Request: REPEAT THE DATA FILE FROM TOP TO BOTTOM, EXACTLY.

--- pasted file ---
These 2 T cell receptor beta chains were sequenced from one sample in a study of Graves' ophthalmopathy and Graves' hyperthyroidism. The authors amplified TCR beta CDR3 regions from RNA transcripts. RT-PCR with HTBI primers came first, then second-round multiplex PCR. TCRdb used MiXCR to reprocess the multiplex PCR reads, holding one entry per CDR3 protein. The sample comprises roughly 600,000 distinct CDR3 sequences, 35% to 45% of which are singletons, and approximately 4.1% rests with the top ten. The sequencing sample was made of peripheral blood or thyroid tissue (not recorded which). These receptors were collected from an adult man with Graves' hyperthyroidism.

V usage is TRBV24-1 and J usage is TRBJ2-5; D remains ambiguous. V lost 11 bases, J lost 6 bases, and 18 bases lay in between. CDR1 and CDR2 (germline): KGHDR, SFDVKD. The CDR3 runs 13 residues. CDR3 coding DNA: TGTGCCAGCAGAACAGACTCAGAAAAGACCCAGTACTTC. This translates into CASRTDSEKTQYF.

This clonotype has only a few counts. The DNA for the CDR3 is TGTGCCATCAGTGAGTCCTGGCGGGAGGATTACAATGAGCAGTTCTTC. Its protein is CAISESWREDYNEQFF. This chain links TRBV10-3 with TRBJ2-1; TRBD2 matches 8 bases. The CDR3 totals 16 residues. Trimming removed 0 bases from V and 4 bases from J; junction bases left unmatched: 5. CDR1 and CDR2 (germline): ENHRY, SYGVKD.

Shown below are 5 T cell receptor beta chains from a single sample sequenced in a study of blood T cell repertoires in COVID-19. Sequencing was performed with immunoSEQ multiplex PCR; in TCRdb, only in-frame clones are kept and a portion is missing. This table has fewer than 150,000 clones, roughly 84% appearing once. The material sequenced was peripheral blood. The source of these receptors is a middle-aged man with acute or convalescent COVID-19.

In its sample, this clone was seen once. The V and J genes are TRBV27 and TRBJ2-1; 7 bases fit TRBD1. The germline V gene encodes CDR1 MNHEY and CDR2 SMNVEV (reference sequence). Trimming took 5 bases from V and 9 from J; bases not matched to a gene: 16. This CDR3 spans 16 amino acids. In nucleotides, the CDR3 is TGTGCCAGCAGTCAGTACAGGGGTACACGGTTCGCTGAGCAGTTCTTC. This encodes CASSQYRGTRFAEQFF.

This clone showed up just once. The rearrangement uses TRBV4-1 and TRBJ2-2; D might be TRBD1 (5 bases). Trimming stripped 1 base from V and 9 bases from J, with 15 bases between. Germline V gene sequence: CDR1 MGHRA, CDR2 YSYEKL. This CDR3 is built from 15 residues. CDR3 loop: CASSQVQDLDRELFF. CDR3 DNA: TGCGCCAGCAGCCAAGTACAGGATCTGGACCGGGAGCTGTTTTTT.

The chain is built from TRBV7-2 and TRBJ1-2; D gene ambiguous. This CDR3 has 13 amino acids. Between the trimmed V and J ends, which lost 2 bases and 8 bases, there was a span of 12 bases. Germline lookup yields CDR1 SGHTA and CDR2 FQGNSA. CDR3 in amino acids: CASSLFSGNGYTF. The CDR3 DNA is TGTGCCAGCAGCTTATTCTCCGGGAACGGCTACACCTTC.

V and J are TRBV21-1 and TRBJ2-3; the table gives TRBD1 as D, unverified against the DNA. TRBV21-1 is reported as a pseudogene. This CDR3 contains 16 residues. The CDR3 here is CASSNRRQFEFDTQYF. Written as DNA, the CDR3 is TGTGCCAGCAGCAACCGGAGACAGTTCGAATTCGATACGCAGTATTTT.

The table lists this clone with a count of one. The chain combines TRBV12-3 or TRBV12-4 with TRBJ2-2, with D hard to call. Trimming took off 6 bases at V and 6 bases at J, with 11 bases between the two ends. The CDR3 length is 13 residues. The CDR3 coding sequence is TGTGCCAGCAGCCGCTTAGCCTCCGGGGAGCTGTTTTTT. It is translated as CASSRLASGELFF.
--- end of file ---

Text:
These 2 T cell receptor beta chains were sequenced from one sample in a study of Graves' ophthalmopathy and Graves' hyperthyroidism. The authors amplified TCR beta CDR3 regions from RNA transcripts. RT-PCR with HTBI primers came first, then second-round multiplex PCR. TCRdb used MiXCR to reprocess the multiplex PCR reads, holding one entry per CDR3 protein. The sample comprises roughly 600,000 distinct CDR3 sequences, 35% to 45% of which are singletons, and approximately 4.1% rests with the top ten. The sequencing sample was made of peripheral blood or thyroid tissue (not recorded which). These receptors were collected from an adult man with Graves' hyperthyroidism.

V usage is TRBV24-1 and J usage is TRBJ2-5; D remains ambiguous. V lost 11 bases, J lost 6 bases, and 18 bases lay in between. CDR1 and CDR2 (germline): KGHDR, SFDVKD. The CDR3 runs 13 residues. CDR3 coding DNA: TGTGCCAGCAGAACAGACTCAGAAAAGACCCAGTACTTC. This translates into CASRTDSEKTQYF.

This clonotype has only a few counts. The DNA for the CDR3 is TGTGCCATCAGTGAGTCCTGGCGGGAGGATTACAATGAGCAGTTCTTC. Its protein is CAISESWREDYNEQFF. This chain links TRBV10-3 with TRBJ2-1; TRBD2 matches 8 bases. The CDR3 totals 16 residues. Trimming removed 0 bases from V and 4 bases from J; junction bases left unmatched: 5. CDR1 and CDR2 (germline): ENHRY, SYGVKD.

Shown below are 5 T cell receptor beta chains from a single sample sequenced in a study of blood T cell repertoires in COVID-19. Sequencing was performed with immunoSEQ multiplex PCR; in TCRdb, only in-frame clones are kept and a portion is missing. This table has fewer than 150,000 clones, roughly 84% appearing once. The material sequenced was peripheral blood. The source of these receptors is a middle-aged man with acute or convalescent COVID-19.

In its sample, this clone was seen once. The V and J genes are TRBV27 and TRBJ2-1; 7 bases fit TRBD1. The germline V gene encodes CDR1 MNHEY and CDR2 SMNVEV (reference sequence). Trimming took 5 bases from V and 9 from J; bases not matched to a gene: 16. This CDR3 spans 16 amino acids. In nucleotides, the CDR3 is TGTGCCAGCAGTCAGTACAGGGGTACACGGTTCGCTGAGCAGTTCTTC. This encodes CASSQYRGTRFAEQFF.

This clone showed up just once. The rearrangement uses TRBV4-1 and TRBJ2-2; D might be TRBD1 (5 bases). Trimming stripped 1 base from V and 9 bases from J, with 15 bases between. Germline V gene sequence: CDR1 MGHRA, CDR2 YSYEKL. This CDR3 is built from 15 residues. CDR3 loop: CASSQVQDLDRELFF. CDR3 DNA: TGCGCCAGCAGCCAAGTACAGGATCTGGACCGGGAGCTGTTTTTT.

The chain is built from TRBV7-2 and TRBJ1-2; D gene ambiguous. This CDR3 has 13 amino acids. Between the trimmed V and J ends, which lost 2 bases and 8 bases, there was a span of 12 bases. Germline lookup yields CDR1 SGHTA and CDR2 FQGNSA. CDR3 in amino acids: CASSLFSGNGYTF. The CDR3 DNA is TGTGCCAGCAGCTTATTCTCCGGGAACGGCTACACCTTC.

V and J are TRBV21-1 and TRBJ2-3; the table gives TRBD1 as D, unverified against the DNA. TRBV21-1 is reported as a pseudogene. This CDR3 contains 16 residues. The CDR3 here is CASSNRRQFEFDTQYF. Written as DNA, the CDR3 is TGTGCCAGCAGCAACCGGAGACAGTTCGAATTCGATACGCAGTATTTT.

The table lists this clone with a count of one. The chain combines TRBV12-3 or TRBV12-4 with TRBJ2-2, with D hard to call. Trimming took off 6 bases at V and 6 bases at J, with 11 bases between the two ends. The CDR3 length is 13 residues. The CDR3 coding sequence is TGTGCCAGCAGCCGCTTAGCCTCCGGGGAGCTGTTTTTT. It is translated as CASSRLASGELFF.